7 steps to create outstanding customer care policies
In the era of the ‘always-connected’ digital consumer, embracing an omnichannel approach to customer service has become a top priority for any business. Customers expect to easily get in touch with customer support anytime they want and from the channel they prefer. They demand a positive customer experience and are even willing to pay more for it.
Since retaining old customers is much cheaper than attracting new ones, there is no doubt that achieving customer excellence is what really drives profitability today. That’s why so many companies are focusing on customer service improvement, striving to offer the best service delivery and client service they can. They are taking strategic steps towards customer focused business models that foster the alignment between their sales, marketing and customer care departments.
However, customer experience management is a complex field. While letting customers contact you on any social media is definitely important, the ultimate goal of the omnichannel approach is to actually make customers happy. Therefore, businesses should start from focusing on the development of a customer centric culture and strengthen it with effective policies.
In this article, we go through each step of the delicate process of crafting effective customer care policies. As we focus on principles rather than tasks, what is presented below applies both to small businesses and huge corporations, though the way they’ll manage this process will obviously differ.
The 7 steps of effective customer care policies
Business owners can’t expect their business to succeed in the next decade without adhering to outstanding customer service practices and policies. It’s important to stress the role of company owners because great customer care fundamentally depends on them and the rest of corporate leaders.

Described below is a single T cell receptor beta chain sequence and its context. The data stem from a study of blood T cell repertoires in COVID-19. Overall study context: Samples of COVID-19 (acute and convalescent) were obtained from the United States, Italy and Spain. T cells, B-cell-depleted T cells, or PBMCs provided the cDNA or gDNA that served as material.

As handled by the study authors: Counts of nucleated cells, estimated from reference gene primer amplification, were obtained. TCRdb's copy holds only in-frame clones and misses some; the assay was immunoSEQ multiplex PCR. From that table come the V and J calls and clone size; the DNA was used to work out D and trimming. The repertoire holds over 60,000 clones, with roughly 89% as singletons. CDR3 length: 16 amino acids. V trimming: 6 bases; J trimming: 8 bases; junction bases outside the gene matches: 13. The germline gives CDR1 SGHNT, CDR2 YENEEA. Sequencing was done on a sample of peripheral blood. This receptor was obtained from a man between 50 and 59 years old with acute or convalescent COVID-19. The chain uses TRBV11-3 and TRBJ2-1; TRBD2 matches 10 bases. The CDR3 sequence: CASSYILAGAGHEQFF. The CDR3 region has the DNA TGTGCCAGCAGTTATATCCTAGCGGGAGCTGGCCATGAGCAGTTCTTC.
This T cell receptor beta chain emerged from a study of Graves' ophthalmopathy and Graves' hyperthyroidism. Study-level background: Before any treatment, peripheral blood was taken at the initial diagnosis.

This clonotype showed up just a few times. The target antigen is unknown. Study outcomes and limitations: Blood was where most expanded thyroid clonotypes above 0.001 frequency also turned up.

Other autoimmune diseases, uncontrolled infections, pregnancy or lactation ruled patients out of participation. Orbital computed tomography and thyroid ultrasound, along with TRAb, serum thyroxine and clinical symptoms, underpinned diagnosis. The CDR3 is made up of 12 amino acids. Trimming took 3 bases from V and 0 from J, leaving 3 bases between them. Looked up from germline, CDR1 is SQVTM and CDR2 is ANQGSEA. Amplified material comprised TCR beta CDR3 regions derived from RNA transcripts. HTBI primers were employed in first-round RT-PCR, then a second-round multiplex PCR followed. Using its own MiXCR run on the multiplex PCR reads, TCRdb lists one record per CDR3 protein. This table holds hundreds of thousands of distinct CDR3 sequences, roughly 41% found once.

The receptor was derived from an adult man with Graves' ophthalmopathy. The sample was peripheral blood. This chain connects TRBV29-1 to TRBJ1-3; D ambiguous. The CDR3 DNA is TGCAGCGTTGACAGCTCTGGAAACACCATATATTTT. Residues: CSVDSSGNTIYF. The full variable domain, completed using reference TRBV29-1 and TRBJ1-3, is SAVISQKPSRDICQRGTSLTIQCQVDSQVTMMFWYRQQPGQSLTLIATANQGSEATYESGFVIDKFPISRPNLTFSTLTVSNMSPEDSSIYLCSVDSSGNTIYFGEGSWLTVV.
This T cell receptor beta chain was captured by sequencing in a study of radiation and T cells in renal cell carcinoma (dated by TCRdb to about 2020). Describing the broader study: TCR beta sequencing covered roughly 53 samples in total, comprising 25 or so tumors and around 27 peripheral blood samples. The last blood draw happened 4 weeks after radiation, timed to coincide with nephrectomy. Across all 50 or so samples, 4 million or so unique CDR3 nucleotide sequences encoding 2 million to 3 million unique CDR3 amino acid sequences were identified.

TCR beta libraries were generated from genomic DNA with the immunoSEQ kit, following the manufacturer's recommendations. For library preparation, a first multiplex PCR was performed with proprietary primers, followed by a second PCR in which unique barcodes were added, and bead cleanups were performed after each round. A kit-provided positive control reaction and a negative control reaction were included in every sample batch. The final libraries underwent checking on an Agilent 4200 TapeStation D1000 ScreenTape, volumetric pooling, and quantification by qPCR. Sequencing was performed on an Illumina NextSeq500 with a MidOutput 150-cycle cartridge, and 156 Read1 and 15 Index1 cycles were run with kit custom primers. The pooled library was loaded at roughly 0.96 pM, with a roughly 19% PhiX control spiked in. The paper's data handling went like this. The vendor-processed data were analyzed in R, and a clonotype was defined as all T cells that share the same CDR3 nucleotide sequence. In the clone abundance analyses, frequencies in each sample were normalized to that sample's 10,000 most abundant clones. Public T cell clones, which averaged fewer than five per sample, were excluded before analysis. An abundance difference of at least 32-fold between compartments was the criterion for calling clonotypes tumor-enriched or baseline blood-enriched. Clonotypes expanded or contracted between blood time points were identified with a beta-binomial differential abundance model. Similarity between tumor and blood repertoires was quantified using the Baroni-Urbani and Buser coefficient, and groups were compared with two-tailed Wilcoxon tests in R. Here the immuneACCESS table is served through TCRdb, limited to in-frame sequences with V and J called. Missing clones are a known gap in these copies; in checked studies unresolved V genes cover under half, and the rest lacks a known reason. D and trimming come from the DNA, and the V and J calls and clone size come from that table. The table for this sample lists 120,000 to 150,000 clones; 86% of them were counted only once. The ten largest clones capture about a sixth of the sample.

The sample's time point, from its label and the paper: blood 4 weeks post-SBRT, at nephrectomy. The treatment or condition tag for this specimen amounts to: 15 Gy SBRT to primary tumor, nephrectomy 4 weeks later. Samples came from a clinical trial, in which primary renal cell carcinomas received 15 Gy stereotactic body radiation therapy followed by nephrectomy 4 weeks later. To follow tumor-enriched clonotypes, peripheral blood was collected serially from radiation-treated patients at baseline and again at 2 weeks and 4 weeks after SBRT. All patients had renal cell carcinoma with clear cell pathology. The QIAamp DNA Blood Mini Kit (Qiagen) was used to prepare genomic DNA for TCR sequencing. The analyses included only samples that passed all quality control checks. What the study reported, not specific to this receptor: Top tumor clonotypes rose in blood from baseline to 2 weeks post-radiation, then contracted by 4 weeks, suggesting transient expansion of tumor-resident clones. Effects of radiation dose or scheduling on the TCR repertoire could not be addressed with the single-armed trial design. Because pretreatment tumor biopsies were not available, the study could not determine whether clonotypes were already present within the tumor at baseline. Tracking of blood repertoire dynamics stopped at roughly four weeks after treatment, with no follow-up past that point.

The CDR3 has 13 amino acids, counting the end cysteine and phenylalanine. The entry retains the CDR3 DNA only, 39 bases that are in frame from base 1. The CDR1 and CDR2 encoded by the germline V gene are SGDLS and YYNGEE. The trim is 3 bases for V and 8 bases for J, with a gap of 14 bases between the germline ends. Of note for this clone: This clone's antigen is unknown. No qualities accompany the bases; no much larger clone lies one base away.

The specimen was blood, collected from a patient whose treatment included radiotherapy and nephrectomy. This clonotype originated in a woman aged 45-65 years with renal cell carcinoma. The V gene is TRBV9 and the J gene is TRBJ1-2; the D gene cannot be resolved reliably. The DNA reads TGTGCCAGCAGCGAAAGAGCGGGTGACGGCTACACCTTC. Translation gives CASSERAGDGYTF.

Indeed, customer care works top-down. If managers don’t treat their employees with respect, employees won’t go the extra mile to meet customers’ expectations. Successful companies treat all their stakeholders equally and respectfully, whether they are customers, employees or shareholders. Hence, corporate culture clearly plays a critical role in customer experience management.
Customer policies and relationship standards effectively help spread new corporate values. Including them into your mission statement is an important step to promote a customer-focused cultural shift in your organization. But what else should you consider when developing your policies? Let’s check together.
1. Assess your customers’ needs
Customer service is about… customers, what they want and what they need. Despite this being blindingly self-evident, many companies are still trying to meet their customers’ needs without actually understanding what consumers want and end up falling short of customers’ expectations. However, knowing what customers expect from the support team is critical when crafting customer care policies.
There are several ways to assess your customers’ needs. You can start by looking at what your competitors are doing and identify the industry’s best practices.
However, today companies have a variety of options to get useful information and feedback from customers. They can run surveys on their website or via email; set up a system to collect customer complaints and comments; run focus groups, both with customers and employees, to highlight the frequent issues customers face; look at data such as the number of returns and return rate to determine customers’ satisfaction.